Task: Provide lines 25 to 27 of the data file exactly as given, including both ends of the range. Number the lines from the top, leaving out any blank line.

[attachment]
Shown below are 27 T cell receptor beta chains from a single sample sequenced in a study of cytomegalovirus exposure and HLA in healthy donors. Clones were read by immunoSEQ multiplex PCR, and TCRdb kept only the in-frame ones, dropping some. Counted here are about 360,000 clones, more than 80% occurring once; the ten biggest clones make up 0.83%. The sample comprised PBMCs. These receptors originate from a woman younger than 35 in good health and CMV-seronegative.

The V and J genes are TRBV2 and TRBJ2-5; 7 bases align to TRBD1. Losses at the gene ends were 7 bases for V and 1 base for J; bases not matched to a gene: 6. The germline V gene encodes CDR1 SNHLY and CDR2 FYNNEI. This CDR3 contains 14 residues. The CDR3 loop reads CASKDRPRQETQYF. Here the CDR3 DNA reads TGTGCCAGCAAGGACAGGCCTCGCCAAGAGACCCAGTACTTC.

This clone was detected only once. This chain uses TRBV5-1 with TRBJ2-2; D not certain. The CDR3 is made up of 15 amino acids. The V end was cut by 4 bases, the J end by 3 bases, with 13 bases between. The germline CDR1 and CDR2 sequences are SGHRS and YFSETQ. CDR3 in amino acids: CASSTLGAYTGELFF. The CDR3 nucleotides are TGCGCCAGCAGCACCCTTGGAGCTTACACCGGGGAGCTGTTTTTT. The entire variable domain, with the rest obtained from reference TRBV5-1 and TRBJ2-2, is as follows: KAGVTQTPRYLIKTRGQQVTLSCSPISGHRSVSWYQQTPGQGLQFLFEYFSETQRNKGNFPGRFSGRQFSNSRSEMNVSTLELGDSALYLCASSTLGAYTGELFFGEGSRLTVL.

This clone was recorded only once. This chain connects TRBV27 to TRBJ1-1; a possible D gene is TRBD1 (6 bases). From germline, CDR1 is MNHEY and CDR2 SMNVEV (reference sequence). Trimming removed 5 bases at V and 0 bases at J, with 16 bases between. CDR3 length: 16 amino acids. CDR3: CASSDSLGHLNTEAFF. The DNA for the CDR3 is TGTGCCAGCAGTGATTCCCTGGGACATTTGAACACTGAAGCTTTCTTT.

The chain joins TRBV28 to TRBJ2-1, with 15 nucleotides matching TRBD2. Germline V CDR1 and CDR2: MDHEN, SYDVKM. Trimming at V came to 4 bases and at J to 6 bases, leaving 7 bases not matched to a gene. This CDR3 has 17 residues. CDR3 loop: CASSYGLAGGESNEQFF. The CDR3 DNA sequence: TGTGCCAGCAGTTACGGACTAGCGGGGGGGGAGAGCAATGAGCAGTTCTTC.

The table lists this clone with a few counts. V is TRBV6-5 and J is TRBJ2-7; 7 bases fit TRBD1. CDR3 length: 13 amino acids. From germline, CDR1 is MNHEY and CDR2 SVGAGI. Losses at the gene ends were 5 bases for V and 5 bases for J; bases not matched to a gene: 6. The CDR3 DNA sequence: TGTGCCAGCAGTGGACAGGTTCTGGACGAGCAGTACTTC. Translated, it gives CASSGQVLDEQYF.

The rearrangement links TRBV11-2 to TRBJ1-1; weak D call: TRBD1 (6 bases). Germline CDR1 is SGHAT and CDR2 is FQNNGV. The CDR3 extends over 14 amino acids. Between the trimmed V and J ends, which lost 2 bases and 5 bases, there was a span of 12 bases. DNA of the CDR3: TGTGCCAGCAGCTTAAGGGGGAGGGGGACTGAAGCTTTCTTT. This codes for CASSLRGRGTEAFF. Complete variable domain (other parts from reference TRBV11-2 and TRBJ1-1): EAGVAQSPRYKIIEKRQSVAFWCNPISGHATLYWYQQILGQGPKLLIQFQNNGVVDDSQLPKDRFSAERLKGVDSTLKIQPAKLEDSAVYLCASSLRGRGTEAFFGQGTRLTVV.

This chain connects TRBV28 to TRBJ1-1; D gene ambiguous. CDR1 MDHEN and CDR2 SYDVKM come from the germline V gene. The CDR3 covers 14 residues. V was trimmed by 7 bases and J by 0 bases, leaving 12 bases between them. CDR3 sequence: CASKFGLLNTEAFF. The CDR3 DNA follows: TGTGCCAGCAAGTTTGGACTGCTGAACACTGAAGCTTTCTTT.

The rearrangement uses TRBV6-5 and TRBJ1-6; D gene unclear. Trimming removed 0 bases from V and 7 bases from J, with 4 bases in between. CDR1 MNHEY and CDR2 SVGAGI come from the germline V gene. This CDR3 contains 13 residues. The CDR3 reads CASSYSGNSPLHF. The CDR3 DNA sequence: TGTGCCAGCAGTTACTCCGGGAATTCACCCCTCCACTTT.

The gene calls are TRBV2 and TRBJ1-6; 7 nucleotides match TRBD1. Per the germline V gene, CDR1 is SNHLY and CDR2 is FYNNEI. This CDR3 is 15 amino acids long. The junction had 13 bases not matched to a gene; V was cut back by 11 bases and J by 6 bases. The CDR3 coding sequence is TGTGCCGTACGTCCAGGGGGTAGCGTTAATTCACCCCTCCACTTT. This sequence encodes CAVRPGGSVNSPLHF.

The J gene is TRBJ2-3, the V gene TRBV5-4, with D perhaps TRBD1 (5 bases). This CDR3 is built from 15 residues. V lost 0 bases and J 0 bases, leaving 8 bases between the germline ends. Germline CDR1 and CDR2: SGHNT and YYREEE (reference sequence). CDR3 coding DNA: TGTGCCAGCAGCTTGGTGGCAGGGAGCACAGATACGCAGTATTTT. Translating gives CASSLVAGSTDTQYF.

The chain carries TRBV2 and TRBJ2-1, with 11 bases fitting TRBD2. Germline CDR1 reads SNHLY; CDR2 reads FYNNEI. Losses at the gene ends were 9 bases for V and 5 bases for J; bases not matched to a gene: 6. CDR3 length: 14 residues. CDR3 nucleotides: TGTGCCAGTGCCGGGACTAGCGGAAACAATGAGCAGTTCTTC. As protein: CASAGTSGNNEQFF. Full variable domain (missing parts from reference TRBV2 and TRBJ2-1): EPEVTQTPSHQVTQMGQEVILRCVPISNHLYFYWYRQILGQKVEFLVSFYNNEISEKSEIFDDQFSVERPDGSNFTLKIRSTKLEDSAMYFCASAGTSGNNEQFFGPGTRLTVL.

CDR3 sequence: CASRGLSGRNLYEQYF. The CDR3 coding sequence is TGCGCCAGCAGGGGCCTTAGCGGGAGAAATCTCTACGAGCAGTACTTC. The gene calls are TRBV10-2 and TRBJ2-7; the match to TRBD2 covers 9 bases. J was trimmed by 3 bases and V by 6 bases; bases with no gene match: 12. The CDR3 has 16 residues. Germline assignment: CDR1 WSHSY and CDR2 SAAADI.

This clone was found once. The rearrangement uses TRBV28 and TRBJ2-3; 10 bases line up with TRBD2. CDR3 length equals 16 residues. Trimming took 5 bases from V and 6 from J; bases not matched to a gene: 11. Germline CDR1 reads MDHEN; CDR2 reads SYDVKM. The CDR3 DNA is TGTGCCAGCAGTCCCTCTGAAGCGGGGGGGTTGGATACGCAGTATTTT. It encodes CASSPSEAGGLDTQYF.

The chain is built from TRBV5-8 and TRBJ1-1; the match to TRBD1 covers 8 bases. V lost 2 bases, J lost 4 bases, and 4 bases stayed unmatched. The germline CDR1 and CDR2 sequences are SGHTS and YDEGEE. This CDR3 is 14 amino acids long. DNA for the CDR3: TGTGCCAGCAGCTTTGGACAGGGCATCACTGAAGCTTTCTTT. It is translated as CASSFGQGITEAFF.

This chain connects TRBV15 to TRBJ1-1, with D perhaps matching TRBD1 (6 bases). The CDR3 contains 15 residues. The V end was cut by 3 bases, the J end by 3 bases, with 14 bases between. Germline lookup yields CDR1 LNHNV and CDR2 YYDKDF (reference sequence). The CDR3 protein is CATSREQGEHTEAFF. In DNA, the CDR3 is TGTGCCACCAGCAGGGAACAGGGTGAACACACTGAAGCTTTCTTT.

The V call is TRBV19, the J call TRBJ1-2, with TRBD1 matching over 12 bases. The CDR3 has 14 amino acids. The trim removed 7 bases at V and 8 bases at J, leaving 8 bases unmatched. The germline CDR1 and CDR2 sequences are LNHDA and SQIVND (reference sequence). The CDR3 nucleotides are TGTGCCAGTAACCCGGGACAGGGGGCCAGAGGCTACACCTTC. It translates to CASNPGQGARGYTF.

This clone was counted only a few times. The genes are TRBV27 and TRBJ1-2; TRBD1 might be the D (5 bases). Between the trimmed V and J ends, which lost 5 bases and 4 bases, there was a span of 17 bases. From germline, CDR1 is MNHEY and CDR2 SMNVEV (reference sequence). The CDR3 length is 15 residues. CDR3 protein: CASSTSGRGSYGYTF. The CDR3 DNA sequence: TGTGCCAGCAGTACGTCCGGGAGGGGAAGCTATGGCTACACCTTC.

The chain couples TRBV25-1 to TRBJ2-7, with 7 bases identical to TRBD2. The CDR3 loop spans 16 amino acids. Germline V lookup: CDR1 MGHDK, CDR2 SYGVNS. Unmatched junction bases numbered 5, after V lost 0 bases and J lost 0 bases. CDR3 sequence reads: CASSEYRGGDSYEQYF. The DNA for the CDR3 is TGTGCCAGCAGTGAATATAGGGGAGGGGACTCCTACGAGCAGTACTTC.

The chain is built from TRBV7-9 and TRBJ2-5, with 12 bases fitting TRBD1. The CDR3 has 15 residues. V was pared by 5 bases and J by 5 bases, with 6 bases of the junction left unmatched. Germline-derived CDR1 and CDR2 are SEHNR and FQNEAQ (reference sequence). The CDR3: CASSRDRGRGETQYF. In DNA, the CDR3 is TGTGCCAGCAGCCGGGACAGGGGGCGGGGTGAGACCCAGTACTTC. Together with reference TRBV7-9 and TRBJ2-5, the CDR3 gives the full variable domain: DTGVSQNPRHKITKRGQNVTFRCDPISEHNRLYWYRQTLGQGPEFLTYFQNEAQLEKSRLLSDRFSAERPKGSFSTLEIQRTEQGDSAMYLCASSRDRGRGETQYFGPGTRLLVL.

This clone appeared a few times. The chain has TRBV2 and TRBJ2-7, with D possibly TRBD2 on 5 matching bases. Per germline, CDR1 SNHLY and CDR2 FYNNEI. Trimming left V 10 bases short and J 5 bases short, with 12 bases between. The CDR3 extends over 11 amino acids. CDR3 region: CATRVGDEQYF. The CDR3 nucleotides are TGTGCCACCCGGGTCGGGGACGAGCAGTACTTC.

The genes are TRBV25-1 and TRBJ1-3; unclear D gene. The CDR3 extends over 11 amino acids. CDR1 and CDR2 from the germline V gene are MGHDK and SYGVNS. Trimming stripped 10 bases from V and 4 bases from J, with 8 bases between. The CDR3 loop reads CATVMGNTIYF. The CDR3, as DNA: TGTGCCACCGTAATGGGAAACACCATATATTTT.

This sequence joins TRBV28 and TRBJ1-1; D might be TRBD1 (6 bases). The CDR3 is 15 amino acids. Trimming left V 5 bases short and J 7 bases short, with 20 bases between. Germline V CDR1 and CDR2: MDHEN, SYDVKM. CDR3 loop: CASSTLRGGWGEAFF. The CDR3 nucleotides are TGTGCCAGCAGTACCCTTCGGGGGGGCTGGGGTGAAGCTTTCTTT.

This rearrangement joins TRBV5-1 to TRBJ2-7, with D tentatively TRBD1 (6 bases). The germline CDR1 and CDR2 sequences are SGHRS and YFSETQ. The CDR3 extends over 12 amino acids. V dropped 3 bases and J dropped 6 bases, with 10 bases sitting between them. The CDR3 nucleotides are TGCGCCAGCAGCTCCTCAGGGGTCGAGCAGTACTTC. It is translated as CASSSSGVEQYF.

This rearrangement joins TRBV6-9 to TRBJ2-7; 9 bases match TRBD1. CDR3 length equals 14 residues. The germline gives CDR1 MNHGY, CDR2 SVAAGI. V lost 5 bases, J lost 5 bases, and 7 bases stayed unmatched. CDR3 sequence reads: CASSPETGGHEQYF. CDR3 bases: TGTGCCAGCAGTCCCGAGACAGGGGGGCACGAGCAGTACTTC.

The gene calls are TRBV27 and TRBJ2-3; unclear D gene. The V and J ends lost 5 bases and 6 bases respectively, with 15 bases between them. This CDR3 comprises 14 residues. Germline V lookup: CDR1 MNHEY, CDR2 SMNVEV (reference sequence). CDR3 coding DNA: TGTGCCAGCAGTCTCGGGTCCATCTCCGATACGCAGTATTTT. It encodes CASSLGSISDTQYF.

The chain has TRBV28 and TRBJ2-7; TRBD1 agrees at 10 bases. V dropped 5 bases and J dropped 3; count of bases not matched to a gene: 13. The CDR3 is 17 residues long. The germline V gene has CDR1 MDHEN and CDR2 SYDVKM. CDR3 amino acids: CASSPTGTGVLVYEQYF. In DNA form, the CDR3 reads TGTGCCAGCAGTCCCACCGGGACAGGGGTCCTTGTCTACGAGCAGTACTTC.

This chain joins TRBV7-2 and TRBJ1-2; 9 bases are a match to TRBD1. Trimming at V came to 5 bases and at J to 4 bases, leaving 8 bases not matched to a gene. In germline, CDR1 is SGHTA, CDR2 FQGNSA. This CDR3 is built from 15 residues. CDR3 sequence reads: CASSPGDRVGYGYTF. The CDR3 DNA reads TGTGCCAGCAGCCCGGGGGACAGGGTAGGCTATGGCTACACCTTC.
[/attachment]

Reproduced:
This rearrangement joins TRBV6-9 to TRBJ2-7; 9 bases match TRBD1. CDR3 length equals 14 residues. The germline gives CDR1 MNHGY, CDR2 SVAAGI. V lost 5 bases, J lost 5 bases, and 7 bases stayed unmatched. CDR3 sequence reads: CASSPETGGHEQYF. CDR3 bases: TGTGCCAGCAGTCCCGAGACAGGGGGGCACGAGCAGTACTTC.

The gene calls are TRBV27 and TRBJ2-3; unclear D gene. The V and J ends lost 5 bases and 6 bases respectively, with 15 bases between them. This CDR3 comprises 14 residues. Germline V lookup: CDR1 MNHEY, CDR2 SMNVEV (reference sequence). CDR3 coding DNA: TGTGCCAGCAGTCTCGGGTCCATCTCCGATACGCAGTATTTT. It encodes CASSLGSISDTQYF.

The chain has TRBV28 and TRBJ2-7; TRBD1 agrees at 10 bases. V dropped 5 bases and J dropped 3; count of bases not matched to a gene: 13. The CDR3 is 17 residues long. The germline V gene has CDR1 MDHEN and CDR2 SYDVKM. CDR3 amino acids: CASSPTGTGVLVYEQYF. In DNA form, the CDR3 reads TGTGCCAGCAGTCCCACCGGGACAGGGGTCCTTGTCTACGAGCAGTACTTC.